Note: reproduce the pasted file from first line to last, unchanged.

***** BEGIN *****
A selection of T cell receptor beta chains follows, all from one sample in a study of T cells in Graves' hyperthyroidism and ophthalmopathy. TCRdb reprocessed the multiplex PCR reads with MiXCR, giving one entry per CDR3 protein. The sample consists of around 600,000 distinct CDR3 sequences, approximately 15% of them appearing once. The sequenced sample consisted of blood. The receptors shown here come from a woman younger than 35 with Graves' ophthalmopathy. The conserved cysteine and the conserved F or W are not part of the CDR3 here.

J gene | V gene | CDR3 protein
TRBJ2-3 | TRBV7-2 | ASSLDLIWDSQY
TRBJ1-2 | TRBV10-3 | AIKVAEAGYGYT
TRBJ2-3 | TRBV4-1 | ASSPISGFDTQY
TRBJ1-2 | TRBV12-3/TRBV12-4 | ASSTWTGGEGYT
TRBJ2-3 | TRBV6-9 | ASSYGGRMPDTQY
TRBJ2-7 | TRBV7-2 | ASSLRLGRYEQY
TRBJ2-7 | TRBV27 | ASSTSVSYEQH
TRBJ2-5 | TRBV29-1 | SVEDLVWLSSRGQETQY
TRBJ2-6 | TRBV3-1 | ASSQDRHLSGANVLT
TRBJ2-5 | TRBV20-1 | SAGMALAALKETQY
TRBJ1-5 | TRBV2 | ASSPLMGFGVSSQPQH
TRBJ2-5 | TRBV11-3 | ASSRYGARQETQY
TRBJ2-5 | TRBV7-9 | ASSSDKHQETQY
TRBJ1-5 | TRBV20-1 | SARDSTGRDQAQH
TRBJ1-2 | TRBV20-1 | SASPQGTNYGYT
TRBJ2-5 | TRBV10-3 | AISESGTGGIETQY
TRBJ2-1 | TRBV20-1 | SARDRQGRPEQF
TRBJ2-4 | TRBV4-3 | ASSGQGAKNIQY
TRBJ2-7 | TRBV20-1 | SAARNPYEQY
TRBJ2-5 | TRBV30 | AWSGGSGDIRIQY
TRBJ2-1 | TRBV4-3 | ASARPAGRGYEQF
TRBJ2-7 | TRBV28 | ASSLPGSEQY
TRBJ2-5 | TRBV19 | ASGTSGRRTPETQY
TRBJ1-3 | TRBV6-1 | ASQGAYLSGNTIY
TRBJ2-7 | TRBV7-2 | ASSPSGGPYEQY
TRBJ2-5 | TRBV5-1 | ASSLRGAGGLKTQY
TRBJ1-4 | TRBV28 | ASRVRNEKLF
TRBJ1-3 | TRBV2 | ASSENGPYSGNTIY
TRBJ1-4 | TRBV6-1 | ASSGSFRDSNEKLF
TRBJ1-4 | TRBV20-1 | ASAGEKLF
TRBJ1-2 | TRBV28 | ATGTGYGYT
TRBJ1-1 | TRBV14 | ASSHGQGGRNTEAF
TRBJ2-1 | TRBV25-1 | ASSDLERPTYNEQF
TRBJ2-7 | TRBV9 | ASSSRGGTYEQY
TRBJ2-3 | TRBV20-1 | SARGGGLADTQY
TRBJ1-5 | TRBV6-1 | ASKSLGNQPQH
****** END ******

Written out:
A selection of T cell receptor beta chains follows, all from one sample in a study of T cells in Graves' hyperthyroidism and ophthalmopathy. TCRdb reprocessed the multiplex PCR reads with MiXCR, giving one entry per CDR3 protein. The sample consists of around 600,000 distinct CDR3 sequences, approximately 15% of them appearing once. The sequenced sample consisted of blood. The receptors shown here come from a woman younger than 35 with Graves' ophthalmopathy. The conserved cysteine and the conserved F or W are not part of the CDR3 here.

J gene | V gene | CDR3 protein
TRBJ2-3 | TRBV7-2 | ASSLDLIWDSQY
TRBJ1-2 | TRBV10-3 | AIKVAEAGYGYT
TRBJ2-3 | TRBV4-1 | ASSPISGFDTQY
TRBJ1-2 | TRBV12-3/TRBV12-4 | ASSTWTGGEGYT
TRBJ2-3 | TRBV6-9 | ASSYGGRMPDTQY
TRBJ2-7 | TRBV7-2 | ASSLRLGRYEQY
TRBJ2-7 | TRBV27 | ASSTSVSYEQH
TRBJ2-5 | TRBV29-1 | SVEDLVWLSSRGQETQY
TRBJ2-6 | TRBV3-1 | ASSQDRHLSGANVLT
TRBJ2-5 | TRBV20-1 | SAGMALAALKETQY
TRBJ1-5 | TRBV2 | ASSPLMGFGVSSQPQH
TRBJ2-5 | TRBV11-3 | ASSRYGARQETQY
TRBJ2-5 | TRBV7-9 | ASSSDKHQETQY
TRBJ1-5 | TRBV20-1 | SARDSTGRDQAQH
TRBJ1-2 | TRBV20-1 | SASPQGTNYGYT
TRBJ2-5 | TRBV10-3 | AISESGTGGIETQY
TRBJ2-1 | TRBV20-1 | SARDRQGRPEQF
TRBJ2-4 | TRBV4-3 | ASSGQGAKNIQY
TRBJ2-7 | TRBV20-1 | SAARNPYEQY
TRBJ2-5 | TRBV30 | AWSGGSGDIRIQY
TRBJ2-1 | TRBV4-3 | ASARPAGRGYEQF
TRBJ2-7 | TRBV28 | ASSLPGSEQY
TRBJ2-5 | TRBV19 | ASGTSGRRTPETQY
TRBJ1-3 | TRBV6-1 | ASQGAYLSGNTIY
TRBJ2-7 | TRBV7-2 | ASSPSGGPYEQY
TRBJ2-5 | TRBV5-1 | ASSLRGAGGLKTQY
TRBJ1-4 | TRBV28 | ASRVRNEKLF
TRBJ1-3 | TRBV2 | ASSENGPYSGNTIY
TRBJ1-4 | TRBV6-1 | ASSGSFRDSNEKLF
TRBJ1-4 | TRBV20-1 | ASAGEKLF
TRBJ1-2 | TRBV28 | ATGTGYGYT
TRBJ1-1 | TRBV14 | ASSHGQGGRNTEAF
TRBJ2-1 | TRBV25-1 | ASSDLERPTYNEQF
TRBJ2-7 | TRBV9 | ASSSRGGTYEQY
TRBJ2-3 | TRBV20-1 | SARGGGLADTQY
TRBJ1-5 | TRBV6-1 | ASKSLGNQPQH